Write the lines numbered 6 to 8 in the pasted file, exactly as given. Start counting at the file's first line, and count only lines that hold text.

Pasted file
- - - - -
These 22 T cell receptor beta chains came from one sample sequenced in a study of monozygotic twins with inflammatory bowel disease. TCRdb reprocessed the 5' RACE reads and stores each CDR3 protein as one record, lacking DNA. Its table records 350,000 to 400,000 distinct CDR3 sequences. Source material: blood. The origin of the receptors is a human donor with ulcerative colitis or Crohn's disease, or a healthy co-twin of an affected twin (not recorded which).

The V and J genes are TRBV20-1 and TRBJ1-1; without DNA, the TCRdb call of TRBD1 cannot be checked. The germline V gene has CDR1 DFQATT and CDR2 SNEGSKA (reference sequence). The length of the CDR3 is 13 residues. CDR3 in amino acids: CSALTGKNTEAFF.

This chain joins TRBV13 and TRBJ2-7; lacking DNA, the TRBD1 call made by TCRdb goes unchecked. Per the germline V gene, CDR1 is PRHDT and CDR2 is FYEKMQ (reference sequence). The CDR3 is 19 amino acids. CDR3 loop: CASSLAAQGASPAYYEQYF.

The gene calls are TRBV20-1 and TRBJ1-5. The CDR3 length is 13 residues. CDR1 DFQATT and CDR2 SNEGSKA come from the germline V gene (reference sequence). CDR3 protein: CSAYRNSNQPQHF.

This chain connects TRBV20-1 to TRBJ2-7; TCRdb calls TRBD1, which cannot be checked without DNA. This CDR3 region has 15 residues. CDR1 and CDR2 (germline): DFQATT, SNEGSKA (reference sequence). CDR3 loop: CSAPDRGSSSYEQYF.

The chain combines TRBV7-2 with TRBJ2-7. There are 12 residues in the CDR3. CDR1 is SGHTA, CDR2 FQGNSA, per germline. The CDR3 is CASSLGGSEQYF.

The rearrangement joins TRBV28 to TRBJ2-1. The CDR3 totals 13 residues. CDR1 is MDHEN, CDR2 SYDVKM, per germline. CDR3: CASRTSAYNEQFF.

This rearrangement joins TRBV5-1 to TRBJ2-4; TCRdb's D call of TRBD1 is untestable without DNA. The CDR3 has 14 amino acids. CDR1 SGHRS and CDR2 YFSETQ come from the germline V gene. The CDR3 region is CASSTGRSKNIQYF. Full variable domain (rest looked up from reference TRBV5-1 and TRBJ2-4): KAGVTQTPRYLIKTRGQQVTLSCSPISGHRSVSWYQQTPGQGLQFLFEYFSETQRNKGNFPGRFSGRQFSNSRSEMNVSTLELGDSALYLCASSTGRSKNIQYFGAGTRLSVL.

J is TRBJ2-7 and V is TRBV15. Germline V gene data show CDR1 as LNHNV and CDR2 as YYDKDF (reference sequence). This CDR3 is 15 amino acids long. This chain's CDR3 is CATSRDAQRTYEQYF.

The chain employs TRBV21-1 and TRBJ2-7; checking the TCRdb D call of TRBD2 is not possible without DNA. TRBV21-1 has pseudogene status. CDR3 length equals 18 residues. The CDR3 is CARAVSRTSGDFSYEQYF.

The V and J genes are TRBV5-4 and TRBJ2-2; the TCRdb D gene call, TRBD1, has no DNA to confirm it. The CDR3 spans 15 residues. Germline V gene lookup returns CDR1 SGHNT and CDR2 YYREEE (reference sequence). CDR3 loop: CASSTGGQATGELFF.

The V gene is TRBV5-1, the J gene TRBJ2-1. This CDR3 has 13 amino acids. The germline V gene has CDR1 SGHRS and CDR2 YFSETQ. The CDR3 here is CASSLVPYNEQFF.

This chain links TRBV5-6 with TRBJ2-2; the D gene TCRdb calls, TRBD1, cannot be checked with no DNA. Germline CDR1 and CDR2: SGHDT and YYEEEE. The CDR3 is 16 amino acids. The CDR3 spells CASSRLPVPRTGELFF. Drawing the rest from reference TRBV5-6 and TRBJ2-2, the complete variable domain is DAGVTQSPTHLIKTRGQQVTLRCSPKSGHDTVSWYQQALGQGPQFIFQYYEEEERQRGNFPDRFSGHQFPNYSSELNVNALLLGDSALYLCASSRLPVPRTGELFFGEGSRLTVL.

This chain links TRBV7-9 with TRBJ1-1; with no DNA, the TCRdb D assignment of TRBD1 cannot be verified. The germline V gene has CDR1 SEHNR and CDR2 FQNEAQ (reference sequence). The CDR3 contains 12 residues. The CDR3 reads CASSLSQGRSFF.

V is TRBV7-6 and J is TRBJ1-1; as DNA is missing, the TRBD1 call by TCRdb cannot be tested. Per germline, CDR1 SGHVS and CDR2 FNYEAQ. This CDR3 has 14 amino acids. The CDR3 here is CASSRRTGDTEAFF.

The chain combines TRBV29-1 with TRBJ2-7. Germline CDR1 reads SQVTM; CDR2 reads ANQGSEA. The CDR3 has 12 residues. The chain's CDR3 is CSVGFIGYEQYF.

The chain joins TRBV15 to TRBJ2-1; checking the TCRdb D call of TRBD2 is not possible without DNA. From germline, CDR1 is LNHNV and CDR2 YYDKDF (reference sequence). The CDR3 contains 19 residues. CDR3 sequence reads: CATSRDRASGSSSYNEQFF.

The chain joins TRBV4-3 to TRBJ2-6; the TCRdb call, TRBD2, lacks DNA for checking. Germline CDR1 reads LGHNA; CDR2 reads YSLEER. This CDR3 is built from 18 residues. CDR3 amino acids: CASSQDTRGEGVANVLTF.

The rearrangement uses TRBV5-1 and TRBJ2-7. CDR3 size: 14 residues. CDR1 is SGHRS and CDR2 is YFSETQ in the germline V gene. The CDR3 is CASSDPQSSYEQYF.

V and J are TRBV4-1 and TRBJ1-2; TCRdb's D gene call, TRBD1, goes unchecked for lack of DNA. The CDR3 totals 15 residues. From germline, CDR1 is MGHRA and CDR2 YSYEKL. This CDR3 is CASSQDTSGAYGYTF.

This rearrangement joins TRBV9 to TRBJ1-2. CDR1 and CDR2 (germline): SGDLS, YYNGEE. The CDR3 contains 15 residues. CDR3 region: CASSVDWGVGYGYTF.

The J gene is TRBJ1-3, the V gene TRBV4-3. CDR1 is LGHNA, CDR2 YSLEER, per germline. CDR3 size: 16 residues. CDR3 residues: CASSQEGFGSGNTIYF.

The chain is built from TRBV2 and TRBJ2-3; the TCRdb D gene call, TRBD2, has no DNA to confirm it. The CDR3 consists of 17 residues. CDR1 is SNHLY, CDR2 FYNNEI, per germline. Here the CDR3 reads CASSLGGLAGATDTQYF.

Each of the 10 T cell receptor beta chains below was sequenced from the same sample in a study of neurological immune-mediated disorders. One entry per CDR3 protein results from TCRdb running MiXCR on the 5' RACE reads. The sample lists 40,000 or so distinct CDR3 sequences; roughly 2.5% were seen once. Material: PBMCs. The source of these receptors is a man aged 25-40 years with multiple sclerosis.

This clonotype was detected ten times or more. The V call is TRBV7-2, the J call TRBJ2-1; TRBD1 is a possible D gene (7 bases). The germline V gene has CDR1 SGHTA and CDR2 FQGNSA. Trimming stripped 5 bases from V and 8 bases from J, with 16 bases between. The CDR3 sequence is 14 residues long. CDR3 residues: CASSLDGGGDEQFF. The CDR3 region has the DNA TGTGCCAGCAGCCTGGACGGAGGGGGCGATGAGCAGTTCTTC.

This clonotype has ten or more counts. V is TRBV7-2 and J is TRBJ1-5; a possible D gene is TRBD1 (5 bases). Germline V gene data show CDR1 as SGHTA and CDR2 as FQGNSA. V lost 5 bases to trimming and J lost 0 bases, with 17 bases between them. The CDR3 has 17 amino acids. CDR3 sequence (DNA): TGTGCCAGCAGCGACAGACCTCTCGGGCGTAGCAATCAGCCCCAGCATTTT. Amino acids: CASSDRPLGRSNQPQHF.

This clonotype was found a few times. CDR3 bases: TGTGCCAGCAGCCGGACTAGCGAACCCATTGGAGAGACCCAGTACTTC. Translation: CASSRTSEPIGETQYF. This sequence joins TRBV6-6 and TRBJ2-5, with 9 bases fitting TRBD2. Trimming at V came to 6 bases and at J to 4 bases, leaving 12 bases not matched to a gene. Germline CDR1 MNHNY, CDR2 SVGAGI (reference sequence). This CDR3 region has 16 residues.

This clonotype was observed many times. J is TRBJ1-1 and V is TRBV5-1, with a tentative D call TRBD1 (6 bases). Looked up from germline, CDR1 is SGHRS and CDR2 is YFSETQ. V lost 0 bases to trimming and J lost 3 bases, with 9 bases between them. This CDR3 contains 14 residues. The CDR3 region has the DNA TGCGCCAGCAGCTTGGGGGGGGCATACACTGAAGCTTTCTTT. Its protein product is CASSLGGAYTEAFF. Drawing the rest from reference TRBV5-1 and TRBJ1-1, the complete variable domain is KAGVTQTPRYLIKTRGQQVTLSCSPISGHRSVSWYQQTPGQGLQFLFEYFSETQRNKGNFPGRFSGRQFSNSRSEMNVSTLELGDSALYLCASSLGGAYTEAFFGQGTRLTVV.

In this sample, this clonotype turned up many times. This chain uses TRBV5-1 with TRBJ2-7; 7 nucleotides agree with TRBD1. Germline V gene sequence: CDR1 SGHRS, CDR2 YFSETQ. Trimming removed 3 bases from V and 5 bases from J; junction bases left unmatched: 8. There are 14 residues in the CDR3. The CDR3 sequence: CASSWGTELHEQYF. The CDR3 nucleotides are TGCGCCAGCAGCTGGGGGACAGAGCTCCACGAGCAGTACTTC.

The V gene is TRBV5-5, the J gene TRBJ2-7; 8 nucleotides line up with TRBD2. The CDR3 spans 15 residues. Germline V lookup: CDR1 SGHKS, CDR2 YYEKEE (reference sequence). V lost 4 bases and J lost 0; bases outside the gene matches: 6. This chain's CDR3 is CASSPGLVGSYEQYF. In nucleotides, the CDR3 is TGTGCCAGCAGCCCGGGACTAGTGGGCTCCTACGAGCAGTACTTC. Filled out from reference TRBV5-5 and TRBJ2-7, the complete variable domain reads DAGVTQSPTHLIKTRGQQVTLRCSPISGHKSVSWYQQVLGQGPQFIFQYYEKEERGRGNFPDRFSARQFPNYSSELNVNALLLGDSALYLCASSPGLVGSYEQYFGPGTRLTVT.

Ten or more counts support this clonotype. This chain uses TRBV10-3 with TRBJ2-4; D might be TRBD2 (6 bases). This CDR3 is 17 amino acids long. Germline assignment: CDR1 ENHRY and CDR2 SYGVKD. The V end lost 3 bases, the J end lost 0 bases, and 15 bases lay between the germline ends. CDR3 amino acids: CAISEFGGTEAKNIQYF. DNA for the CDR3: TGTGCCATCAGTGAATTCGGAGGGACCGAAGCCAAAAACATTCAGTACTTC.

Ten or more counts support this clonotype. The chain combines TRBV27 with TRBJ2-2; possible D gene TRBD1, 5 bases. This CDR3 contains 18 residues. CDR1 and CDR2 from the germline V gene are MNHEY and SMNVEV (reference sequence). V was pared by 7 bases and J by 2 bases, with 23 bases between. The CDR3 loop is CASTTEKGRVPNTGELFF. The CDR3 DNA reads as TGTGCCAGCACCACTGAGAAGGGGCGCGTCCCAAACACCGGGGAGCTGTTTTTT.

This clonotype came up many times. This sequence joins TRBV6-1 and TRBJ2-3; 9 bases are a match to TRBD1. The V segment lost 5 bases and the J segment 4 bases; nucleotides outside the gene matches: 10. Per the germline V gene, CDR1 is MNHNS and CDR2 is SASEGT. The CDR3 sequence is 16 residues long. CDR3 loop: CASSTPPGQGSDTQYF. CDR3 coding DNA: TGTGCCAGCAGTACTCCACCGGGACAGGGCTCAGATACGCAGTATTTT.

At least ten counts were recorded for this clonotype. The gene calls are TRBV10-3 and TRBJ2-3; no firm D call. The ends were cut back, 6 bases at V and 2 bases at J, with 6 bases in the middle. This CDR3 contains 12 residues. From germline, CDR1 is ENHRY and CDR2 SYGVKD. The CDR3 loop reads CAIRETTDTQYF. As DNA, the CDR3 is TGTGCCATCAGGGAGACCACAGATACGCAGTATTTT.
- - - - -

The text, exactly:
The chain combines TRBV7-2 with TRBJ2-7. There are 12 residues in the CDR3. CDR1 is SGHTA, CDR2 FQGNSA, per germline. The CDR3 is CASSLGGSEQYF.

The rearrangement joins TRBV28 to TRBJ2-1. The CDR3 totals 13 residues. CDR1 is MDHEN, CDR2 SYDVKM, per germline. CDR3: CASRTSAYNEQFF.

This rearrangement joins TRBV5-1 to TRBJ2-4; TCRdb's D call of TRBD1 is untestable without DNA. The CDR3 has 14 amino acids. CDR1 SGHRS and CDR2 YFSETQ come from the germline V gene. The CDR3 region is CASSTGRSKNIQYF. Full variable domain (rest looked up from reference TRBV5-1 and TRBJ2-4): KAGVTQTPRYLIKTRGQQVTLSCSPISGHRSVSWYQQTPGQGLQFLFEYFSETQRNKGNFPGRFSGRQFSNSRSEMNVSTLELGDSALYLCASSTGRSKNIQYFGAGTRLSVL.